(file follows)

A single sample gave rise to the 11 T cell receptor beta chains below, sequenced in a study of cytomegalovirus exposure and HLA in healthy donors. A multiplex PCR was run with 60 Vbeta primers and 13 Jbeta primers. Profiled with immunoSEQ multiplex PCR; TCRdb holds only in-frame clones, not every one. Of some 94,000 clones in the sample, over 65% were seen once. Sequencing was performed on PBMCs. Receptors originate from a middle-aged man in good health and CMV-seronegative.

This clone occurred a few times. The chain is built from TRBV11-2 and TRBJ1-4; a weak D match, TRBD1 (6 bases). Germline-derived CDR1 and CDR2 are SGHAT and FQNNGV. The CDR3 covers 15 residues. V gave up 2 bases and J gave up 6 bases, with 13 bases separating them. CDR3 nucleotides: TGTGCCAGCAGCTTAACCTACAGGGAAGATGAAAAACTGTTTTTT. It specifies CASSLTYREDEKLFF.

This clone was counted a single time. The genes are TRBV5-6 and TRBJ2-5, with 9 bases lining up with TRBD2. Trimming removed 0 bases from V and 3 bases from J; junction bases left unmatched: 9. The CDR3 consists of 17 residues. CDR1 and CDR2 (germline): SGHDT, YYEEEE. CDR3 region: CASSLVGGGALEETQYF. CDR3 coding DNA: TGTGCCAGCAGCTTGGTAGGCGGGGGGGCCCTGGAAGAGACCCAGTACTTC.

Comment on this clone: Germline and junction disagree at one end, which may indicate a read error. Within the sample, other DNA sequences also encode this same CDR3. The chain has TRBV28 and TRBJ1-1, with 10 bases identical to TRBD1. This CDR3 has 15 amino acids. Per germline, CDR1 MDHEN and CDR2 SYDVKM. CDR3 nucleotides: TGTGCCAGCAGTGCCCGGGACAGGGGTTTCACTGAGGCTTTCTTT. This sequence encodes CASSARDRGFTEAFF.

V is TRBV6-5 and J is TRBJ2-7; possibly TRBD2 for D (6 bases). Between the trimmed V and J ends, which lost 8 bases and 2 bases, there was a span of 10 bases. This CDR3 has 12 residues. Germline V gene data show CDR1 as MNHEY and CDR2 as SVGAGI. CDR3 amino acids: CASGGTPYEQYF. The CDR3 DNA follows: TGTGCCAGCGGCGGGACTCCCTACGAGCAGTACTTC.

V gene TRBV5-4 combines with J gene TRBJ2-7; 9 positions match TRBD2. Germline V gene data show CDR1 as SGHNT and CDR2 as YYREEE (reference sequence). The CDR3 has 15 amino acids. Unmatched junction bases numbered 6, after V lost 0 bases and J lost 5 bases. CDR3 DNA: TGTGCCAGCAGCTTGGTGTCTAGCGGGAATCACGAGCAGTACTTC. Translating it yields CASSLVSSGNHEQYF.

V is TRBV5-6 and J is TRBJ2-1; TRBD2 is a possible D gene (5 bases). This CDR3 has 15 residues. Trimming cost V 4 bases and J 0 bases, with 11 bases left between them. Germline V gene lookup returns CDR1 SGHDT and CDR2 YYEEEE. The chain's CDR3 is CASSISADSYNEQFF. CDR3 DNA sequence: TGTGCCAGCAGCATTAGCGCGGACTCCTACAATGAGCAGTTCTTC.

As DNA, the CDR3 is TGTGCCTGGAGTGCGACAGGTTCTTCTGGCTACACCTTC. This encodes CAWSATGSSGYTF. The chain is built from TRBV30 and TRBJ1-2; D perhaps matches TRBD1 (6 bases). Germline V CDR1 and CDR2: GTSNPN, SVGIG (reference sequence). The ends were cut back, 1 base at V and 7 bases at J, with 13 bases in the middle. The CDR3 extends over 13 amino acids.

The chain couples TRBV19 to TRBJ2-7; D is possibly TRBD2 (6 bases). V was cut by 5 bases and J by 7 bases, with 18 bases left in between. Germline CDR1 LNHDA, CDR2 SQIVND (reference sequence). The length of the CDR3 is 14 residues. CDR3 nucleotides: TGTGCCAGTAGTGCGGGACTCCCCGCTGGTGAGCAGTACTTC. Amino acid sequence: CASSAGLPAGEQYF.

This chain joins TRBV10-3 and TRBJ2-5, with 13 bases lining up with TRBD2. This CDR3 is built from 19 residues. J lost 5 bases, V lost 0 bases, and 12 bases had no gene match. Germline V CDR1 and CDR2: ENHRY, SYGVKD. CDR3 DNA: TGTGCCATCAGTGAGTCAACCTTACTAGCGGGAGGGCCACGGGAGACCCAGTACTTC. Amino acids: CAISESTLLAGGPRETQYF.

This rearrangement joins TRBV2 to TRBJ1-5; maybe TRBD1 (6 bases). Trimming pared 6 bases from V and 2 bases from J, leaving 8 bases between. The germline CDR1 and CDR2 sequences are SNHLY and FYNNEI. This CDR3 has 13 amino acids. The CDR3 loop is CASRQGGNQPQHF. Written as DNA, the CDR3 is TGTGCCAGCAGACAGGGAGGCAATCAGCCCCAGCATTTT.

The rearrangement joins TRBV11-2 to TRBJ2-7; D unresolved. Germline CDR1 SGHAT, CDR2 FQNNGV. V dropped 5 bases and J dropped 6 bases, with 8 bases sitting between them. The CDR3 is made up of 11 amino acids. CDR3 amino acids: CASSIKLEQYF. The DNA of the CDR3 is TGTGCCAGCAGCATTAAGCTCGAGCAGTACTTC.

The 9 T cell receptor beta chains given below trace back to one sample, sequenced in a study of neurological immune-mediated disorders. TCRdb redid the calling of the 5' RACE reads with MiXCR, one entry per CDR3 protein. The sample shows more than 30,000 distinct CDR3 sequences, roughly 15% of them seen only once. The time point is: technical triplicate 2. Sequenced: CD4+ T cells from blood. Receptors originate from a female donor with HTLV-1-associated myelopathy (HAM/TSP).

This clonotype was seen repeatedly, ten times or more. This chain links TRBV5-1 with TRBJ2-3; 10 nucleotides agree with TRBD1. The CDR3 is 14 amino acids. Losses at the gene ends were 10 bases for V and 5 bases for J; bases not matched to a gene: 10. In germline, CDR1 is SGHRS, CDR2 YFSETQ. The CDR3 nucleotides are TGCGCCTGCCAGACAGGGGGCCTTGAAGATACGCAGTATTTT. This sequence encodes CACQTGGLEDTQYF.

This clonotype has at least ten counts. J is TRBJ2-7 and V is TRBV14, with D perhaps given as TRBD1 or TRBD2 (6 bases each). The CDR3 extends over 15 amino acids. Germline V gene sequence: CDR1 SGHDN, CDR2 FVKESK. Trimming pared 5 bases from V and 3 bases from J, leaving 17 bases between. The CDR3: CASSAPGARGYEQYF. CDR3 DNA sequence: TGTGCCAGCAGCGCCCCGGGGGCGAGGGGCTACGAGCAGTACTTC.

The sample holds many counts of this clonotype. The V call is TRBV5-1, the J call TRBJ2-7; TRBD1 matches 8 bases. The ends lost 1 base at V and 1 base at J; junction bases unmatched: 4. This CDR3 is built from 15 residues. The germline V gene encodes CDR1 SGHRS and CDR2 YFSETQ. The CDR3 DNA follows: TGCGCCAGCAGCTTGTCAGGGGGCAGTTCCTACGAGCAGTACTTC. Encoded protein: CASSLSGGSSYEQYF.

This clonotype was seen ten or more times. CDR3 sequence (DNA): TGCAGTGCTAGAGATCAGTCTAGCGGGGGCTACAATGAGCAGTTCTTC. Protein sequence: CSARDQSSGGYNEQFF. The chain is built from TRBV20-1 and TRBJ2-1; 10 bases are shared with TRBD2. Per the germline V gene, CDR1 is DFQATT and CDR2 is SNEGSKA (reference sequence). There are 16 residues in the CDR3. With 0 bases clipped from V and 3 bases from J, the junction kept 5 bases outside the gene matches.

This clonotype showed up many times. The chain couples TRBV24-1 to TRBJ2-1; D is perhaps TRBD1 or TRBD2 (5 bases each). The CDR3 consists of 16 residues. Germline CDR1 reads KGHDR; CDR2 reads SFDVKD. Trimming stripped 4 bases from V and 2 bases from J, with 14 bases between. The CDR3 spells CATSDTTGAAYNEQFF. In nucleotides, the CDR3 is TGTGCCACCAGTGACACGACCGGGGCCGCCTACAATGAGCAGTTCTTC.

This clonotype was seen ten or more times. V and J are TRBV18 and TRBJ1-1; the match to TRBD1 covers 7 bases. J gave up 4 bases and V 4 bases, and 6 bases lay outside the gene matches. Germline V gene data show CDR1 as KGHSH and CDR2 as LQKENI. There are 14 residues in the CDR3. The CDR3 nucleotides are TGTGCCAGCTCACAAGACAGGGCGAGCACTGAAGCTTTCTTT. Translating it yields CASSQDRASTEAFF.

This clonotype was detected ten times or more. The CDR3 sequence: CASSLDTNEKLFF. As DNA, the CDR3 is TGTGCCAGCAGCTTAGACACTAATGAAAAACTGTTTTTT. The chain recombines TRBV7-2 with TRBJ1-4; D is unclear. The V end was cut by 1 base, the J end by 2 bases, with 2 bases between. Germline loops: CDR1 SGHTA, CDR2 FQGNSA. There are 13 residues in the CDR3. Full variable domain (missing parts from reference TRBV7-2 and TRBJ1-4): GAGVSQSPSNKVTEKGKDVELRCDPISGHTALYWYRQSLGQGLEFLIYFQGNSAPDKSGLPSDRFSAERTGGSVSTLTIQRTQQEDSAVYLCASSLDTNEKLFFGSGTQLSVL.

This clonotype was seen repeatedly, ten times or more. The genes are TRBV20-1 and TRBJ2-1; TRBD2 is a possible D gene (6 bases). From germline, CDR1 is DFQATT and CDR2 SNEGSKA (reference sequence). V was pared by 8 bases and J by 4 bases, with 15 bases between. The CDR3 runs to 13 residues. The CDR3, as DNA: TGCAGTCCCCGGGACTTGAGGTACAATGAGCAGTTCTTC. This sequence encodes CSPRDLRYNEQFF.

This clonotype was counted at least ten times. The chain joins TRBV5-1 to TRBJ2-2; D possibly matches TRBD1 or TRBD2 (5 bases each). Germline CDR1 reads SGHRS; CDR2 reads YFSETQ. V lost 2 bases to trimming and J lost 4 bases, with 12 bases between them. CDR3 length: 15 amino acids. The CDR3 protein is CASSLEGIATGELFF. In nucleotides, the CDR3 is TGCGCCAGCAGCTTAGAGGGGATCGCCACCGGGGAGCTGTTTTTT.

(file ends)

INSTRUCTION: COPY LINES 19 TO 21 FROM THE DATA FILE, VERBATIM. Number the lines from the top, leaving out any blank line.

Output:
This clonotype was seen ten or more times. V and J are TRBV18 and TRBJ1-1; the match to TRBD1 covers 7 bases. J gave up 4 bases and V 4 bases, and 6 bases lay outside the gene matches. Germline V gene data show CDR1 as KGHSH and CDR2 as LQKENI. There are 14 residues in the CDR3. The CDR3 nucleotides are TGTGCCAGCTCACAAGACAGGGCGAGCACTGAAGCTTTCTTT. Translating it yields CASSQDRASTEAFF.

This clonotype was detected ten times or more. The CDR3 sequence: CASSLDTNEKLFF. As DNA, the CDR3 is TGTGCCAGCAGCTTAGACACTAATGAAAAACTGTTTTTT. The chain recombines TRBV7-2 with TRBJ1-4; D is unclear. The V end was cut by 1 base, the J end by 2 bases, with 2 bases between. Germline loops: CDR1 SGHTA, CDR2 FQGNSA. There are 13 residues in the CDR3. Full variable domain (missing parts from reference TRBV7-2 and TRBJ1-4): GAGVSQSPSNKVTEKGKDVELRCDPISGHTALYWYRQSLGQGLEFLIYFQGNSAPDKSGLPSDRFSAERTGGSVSTLTIQRTQQEDSAVYLCASSLDTNEKLFFGSGTQLSVL.

This clonotype was seen repeatedly, ten times or more. The genes are TRBV20-1 and TRBJ2-1; TRBD2 is a possible D gene (6 bases). From germline, CDR1 is DFQATT and CDR2 SNEGSKA (reference sequence). V was pared by 8 bases and J by 4 bases, with 15 bases between. The CDR3 runs to 13 residues. The CDR3, as DNA: TGCAGTCCCCGGGACTTGAGGTACAATGAGCAGTTCTTC. This sequence encodes CSPRDLRYNEQFF.